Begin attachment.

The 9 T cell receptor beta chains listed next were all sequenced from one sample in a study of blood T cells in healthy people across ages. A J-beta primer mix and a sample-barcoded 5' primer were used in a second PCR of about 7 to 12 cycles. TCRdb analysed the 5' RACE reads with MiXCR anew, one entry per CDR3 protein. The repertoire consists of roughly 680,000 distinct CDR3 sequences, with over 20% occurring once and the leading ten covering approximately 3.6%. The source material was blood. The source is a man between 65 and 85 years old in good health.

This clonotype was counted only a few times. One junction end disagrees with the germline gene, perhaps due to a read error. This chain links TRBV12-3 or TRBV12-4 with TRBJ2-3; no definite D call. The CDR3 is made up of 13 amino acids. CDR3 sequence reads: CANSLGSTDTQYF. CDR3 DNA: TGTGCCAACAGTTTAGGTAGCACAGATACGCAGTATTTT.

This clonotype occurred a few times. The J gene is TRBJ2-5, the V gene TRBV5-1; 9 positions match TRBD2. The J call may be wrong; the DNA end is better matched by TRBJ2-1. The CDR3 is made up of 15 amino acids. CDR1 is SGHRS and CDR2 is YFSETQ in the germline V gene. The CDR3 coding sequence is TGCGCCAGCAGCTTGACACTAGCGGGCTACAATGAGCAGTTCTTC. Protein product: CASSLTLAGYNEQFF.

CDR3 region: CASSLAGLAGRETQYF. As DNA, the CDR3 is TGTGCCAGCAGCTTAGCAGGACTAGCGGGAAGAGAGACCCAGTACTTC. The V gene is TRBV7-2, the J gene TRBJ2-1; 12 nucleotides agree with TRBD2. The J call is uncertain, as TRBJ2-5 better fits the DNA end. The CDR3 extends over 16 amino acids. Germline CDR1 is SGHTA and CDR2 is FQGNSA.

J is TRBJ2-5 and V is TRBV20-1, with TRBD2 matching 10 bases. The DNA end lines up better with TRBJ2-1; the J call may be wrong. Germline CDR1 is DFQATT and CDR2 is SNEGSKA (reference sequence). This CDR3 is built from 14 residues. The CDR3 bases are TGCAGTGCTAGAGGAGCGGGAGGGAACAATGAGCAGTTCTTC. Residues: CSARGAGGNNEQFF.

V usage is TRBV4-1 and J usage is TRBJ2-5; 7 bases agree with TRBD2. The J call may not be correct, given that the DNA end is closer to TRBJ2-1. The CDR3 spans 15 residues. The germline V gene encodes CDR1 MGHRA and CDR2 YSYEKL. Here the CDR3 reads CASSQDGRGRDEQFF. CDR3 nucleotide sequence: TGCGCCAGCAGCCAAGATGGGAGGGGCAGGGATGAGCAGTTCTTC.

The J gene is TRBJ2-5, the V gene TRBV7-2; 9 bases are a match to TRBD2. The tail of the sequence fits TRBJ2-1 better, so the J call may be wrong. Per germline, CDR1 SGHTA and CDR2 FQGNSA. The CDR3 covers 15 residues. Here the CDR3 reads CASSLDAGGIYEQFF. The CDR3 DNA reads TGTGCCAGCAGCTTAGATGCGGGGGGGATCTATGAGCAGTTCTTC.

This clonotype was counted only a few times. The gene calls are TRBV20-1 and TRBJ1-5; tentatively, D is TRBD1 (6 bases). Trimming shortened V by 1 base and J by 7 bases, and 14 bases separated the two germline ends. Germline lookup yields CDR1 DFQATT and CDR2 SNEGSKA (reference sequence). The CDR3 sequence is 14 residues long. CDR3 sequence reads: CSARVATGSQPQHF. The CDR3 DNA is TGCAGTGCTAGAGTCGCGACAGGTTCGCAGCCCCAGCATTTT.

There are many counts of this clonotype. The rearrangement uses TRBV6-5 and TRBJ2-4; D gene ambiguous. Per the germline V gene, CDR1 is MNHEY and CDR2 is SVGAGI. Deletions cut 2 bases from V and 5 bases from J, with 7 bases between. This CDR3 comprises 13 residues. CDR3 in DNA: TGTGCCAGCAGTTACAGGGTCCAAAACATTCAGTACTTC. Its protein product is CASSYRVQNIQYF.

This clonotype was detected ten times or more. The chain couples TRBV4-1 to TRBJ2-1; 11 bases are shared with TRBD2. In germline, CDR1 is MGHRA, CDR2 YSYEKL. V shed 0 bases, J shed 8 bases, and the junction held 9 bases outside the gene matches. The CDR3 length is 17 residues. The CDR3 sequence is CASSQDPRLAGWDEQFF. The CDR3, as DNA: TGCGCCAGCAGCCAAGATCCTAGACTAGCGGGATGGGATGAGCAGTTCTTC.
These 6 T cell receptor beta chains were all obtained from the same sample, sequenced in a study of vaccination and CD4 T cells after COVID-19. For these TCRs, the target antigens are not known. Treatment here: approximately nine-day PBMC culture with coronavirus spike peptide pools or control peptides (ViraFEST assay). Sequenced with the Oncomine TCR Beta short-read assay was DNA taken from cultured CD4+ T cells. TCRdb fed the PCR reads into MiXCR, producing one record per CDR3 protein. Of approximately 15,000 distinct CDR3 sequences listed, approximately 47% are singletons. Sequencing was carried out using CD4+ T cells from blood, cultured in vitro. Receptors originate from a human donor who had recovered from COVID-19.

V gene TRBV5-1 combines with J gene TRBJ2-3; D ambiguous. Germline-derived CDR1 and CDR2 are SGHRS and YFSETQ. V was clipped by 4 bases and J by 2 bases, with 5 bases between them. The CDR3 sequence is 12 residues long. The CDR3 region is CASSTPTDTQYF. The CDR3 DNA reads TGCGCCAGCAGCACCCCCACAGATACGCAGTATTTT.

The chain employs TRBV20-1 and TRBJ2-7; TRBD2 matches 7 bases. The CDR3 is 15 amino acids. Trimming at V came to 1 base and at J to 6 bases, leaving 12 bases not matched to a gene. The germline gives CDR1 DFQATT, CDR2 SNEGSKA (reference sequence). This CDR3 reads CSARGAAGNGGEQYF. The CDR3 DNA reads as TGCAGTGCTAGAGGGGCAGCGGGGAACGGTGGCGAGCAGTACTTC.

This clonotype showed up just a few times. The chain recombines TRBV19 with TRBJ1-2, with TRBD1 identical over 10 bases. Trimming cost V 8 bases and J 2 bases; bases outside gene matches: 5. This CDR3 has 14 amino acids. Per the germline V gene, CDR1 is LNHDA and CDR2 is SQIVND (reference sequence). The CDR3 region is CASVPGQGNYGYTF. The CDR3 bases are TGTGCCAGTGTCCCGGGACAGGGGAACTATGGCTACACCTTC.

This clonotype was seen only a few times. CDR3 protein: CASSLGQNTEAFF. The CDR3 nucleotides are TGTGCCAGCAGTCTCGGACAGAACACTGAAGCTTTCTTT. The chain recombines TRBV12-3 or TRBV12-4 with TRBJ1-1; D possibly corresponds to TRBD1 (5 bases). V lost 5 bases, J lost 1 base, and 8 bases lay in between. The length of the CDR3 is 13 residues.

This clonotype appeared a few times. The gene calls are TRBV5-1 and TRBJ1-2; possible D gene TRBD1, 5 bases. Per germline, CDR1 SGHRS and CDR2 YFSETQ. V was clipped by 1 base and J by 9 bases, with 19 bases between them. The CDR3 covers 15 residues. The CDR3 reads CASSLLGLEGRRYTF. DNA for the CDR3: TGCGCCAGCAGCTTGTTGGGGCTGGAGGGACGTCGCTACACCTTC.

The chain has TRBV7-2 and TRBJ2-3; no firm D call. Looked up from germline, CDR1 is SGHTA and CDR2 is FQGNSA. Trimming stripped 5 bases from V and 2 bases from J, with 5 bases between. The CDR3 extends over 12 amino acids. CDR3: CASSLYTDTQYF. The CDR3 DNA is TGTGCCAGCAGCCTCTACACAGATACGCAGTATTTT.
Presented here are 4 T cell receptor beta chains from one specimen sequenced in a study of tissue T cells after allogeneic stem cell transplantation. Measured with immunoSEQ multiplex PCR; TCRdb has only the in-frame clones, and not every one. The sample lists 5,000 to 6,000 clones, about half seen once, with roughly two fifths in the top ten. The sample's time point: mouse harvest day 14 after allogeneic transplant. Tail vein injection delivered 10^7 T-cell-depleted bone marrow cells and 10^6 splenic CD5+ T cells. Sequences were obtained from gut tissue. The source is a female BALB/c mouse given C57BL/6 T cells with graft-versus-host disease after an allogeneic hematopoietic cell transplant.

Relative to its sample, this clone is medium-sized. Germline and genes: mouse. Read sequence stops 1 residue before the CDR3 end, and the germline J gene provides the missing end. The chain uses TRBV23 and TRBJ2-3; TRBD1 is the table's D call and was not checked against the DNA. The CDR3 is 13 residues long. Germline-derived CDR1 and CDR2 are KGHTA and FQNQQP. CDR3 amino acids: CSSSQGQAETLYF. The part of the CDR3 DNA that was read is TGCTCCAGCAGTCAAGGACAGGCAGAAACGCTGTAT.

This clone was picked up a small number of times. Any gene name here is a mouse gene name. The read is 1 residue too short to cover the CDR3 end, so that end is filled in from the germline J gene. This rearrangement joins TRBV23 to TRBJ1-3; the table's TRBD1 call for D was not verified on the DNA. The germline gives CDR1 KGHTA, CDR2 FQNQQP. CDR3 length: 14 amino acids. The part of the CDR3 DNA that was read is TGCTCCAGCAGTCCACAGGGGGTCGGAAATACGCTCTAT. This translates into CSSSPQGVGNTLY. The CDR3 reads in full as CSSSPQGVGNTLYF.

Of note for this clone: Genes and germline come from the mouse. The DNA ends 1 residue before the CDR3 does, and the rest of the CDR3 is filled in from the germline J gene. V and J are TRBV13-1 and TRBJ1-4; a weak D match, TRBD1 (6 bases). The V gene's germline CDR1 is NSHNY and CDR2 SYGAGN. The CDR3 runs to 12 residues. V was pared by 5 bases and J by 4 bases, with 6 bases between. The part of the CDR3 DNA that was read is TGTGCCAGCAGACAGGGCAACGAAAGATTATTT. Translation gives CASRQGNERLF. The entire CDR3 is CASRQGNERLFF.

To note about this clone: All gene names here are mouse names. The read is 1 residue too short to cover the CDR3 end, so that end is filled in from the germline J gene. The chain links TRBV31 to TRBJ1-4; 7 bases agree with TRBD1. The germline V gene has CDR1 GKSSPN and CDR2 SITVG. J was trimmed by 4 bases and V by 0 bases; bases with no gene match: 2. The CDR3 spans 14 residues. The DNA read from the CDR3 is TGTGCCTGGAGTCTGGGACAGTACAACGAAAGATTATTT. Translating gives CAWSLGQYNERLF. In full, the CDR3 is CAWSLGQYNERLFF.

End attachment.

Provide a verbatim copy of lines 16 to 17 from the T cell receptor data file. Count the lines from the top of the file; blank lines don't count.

This clonotype appeared a few times. The gene calls are TRBV5-1 and TRBJ1-2; possible D gene TRBD1, 5 bases. Per germline, CDR1 SGHRS and CDR2 YFSETQ. V was clipped by 1 base and J by 9 bases, with 19 bases between them. The CDR3 covers 15 residues. The CDR3 reads CASSLLGLEGRRYTF. DNA for the CDR3: TGCGCCAGCAGCTTGTTGGGGCTGGAGGGACGTCGCTACACCTTC.

The chain has TRBV7-2 and TRBJ2-3; no firm D call. Looked up from germline, CDR1 is SGHTA and CDR2 is FQGNSA. Trimming stripped 5 bases from V and 2 bases from J, with 5 bases between. The CDR3 extends over 12 amino acids. CDR3: CASSLYTDTQYF. The CDR3 DNA is TGTGCCAGCAGCCTCTACACAGATACGCAGTATTTT.